Burrell gave a package of heroin to Pierce stating that was the kind of stuff he handled; that the price was $150 per ounce and that Pierce should give some to Pullens and Horne to sample. Pierce, Horne and Pullens sat down at a table and injected themselves with some of the heroin. Davis ordered two ounces from Burrell who left the room and returned a short time later with the two ounces of heroin. Pullens and Horne sampled the heroin and Davis paid Burrell $300. Davis told Burrell that if the stuff was all right, he would be sending Pullens to Chicago once or twice a week to which Burrell replied "O-Kay." Burrell told Pierce to give Pullens a telephone number which she did. This phone was listed in the name of one McKinney who was Burrell's stepfather and where Burrell was then living.


In early May 1961, Davis told Pullens he was ready for him to make another trip to Chicago. He told Pullens to phone the Chicago number given to him (by Pierce). Davis gave Pullens money for narcotics and expenses of the trip including the use of his (Davis') automobile.


In Chicago, Pullens went to the St. Regis Hotel where he met Pierce in her room. Pullens told Pierce he was unable to contact Burrell. Pierce asked Pullens how much he wanted. He replied "two ounces." Pierce said she would get it and left the room. Shortly thereafter Burrell entered Pierce's room with two ounces of heroin. Pullens sampled the heroin and paid Burrell $300 that Davis had given him. Burrell gave Pullens the non-published Chicago telephone number of appellant Mattie Moore, and told Pullens in calling that number to ask for Mattie, telling who he was and when he would be in Chicago. Burrell said he could give Pullens a "spoon" of pure stuff for $100. Pullens said he would have to ask Davis about it. Defendant Pierce was present during these conversations. Pullens then left for Indianapolis where he assisted Davis in mixing and capping the heroin.


A few days later, Davis told Pullens in the presence of defendant Bragg, that he was ready for Pullens to make another trip; that he would try the "pure stuff" this time, and that Pullens should call the new Atlantic number. Pullens used Davis' own telephone and contacted defendant Moore saying he would "be in Chicago tomorrow." Moore replied, "Oh yes, he told me you'd call," and told Pullens to contact her in Chicago.


On the following day, Davis gave Pullens $1,000 for heroin, also expense money, and supplied him with his automobile, driver's permit and automobile registration. After reaching Chicago, Pullens called Moore. She told him to go to the St. Regis Hotel. He met Pierce in her room and told her he was expecting Burrell. Later Burrell arrived and Pullens ordered ten spoons. Burrell left and returned in about an hour with the heroin. Pullens sampled the heroin in Pierce's presence and handed $1,000 to Burrell. Burrell mixed a shot with some mannite and gave some heroin to Pierce who also shot it. Pullens returned to Indianapolis, gave Davis seven packages of heroin but held out the remaining three packages. Davis and Pullens then mixed the heroin with manitol and milk sugar and capped it. After Davis gave Pullens the usual twenty-five capsules, Pullens split the three remaining packages with Bragg.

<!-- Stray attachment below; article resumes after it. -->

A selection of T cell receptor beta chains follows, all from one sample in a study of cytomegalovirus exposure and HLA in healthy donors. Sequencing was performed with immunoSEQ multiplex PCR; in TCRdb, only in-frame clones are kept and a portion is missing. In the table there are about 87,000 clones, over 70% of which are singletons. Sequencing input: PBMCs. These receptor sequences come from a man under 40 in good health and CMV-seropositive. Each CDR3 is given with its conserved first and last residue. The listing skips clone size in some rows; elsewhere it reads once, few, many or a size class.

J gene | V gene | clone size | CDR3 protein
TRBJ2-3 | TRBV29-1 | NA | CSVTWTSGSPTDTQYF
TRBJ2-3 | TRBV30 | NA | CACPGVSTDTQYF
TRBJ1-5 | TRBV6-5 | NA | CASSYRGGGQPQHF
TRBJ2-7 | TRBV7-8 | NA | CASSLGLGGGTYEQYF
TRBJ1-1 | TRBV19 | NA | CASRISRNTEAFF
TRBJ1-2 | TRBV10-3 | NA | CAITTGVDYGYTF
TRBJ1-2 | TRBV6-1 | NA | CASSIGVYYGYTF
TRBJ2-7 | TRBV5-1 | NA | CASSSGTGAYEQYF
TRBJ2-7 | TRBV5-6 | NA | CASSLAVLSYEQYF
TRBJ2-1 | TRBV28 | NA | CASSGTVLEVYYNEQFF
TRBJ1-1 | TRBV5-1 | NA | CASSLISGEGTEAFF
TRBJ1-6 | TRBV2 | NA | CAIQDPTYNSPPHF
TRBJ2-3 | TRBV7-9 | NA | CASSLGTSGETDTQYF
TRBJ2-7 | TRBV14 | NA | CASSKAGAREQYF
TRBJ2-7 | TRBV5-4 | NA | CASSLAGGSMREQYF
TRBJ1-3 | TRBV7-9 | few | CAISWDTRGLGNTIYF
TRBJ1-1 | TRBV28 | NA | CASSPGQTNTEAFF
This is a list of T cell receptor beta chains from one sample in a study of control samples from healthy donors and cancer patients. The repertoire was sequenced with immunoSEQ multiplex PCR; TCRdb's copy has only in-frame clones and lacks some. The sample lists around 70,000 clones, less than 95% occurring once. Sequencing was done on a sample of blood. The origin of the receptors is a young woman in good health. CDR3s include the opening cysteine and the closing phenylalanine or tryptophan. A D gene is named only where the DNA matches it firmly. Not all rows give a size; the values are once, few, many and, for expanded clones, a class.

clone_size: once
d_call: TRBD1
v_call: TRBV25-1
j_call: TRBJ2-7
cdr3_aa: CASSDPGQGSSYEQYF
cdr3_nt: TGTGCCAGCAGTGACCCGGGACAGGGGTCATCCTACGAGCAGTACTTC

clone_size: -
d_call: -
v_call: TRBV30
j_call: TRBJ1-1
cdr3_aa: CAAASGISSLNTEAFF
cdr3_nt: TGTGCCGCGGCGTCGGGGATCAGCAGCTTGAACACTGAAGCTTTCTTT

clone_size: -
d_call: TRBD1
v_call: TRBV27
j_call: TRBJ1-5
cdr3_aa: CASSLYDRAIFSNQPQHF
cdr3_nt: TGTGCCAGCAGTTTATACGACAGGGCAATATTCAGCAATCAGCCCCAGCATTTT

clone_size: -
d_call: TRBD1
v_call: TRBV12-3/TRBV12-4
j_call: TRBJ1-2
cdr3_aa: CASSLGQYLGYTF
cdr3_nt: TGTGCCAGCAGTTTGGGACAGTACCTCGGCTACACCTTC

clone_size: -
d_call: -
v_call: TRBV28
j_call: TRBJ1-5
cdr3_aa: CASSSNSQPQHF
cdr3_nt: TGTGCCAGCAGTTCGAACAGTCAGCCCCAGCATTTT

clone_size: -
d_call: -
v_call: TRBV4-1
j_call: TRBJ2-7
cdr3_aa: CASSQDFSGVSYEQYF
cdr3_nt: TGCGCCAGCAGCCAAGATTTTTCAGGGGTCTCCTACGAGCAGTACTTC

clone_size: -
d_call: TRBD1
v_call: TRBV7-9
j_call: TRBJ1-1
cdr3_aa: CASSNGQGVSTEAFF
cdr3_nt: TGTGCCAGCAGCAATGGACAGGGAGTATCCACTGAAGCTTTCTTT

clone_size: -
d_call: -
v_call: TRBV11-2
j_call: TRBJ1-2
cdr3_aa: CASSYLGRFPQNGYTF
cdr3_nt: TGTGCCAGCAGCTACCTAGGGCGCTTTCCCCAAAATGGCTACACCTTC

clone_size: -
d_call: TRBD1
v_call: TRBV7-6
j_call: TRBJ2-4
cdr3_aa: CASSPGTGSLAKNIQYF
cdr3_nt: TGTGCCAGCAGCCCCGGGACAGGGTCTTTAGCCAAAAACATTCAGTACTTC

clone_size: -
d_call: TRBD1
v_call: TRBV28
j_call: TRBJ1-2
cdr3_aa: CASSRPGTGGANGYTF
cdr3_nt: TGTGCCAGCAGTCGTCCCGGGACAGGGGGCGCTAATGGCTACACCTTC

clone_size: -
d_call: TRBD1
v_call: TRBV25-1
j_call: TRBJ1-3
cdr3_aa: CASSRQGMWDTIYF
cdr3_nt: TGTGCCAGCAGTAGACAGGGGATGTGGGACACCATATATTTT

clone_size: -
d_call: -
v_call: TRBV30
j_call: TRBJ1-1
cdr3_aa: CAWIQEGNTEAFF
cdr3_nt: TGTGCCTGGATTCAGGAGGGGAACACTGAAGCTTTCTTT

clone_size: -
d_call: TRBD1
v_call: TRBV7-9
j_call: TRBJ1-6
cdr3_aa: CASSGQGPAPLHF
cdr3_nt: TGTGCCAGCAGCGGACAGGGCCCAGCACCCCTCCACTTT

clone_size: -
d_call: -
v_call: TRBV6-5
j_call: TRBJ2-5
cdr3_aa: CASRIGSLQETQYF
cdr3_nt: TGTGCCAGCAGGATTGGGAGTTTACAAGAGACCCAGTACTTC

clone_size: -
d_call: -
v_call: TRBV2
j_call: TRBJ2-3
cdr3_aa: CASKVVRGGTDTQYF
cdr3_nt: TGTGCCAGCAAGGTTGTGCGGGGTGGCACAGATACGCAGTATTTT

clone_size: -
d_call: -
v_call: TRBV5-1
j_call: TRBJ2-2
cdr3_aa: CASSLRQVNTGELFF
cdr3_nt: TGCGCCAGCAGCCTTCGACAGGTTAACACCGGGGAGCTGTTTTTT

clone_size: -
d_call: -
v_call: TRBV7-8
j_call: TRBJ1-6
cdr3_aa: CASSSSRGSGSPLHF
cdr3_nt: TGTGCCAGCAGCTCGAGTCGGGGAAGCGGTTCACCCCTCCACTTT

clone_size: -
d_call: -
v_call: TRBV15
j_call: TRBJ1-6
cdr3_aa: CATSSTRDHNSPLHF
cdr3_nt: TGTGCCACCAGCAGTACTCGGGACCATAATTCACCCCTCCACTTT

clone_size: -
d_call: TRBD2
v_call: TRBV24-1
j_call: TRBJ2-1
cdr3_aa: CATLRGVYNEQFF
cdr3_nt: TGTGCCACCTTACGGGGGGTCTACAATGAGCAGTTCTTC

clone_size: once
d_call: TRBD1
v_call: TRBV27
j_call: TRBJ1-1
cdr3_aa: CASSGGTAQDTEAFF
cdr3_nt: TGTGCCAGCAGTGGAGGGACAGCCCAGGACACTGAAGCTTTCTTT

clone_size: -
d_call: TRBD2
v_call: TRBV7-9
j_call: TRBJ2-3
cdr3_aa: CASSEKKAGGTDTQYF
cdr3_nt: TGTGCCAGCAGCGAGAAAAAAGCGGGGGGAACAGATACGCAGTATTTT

Throughout the remainder of May and up to June 14, 1961, Pullens made from five to ten additional trips to Chicago and obtained narcotics for Davis. On occasion, Pullens travelled to Chicago and returned by bus. On these trips, Pullens contacted Moore by telephone and she would tell him where to meet Warbucks (Burrell). Pullens would meet Burrell in Pierce's hotel room and purchase heroin from Burrell in Pierce's presence with money supplied by Davis. Pierce, who obtained her supply from Burrell, loaned heroin to Pullens while he waited in her hotel room for Burrell. Later, Pullens would repay the loan when he received his supply from Burrell. On occasion Bragg assisted Pullens and Davis in capping the heroin. Any amount held out by Pullens from Davis was split by Pullens with Bragg.


In late May 1961, Davis told Pullens he was contemplating letting Charles Armstrong sell narcotics for him because Bragg lived too far from a certain location in Indianapolis where most of the addicts lived. Shortly thereafter, Armstrong agreed, in the presence of Bragg, Pullens and Davis, to sell narcotics for Davis who was to receive two dollars for each capsule sold with Armstrong retaining one dollar. This was the same arrangement Bragg had with Davis.


In late May 1961, because of the suspected presence of a narcotic officer in the neighborhood, Pullens, Davis and Bragg mixed and capped heroin in the home of Pullens' mother.


On June 14, 1961, Pullens and Armstrong made another trip to Chicago. Pullens telephoned defendant Moore and she directed them where to go. Moore had been selling heroin for Burrell on consignment. She said she had a boy friend buying stuff from New Orleans and would give Pullens and Armstrong a better deal. Later that day, Burrell telephoned Moore's apartment, and Pullens who answered the telephone ordered some heroin. Burrell subsequently arrived at the apartment and gave some of the heroin to Moore and gave Pullens seven spoons in exchange for $700 supplied by Davis.


On the return to Indianapolis, Pullens and Armstrong were arrested by a city motor patrolman and two city narcotic detectives. The automobile in which they were riding had been checked at fifty miles per hour in a thirty mile zone.


We reject the claim of each defendant-appellant that the evidence in this record is insufficient to support the verdict. A conspiracy was clearly shown centering around Davis with Pullens as his agent, to obtain heroin in Chicago for distribution and sale in Indianapolis.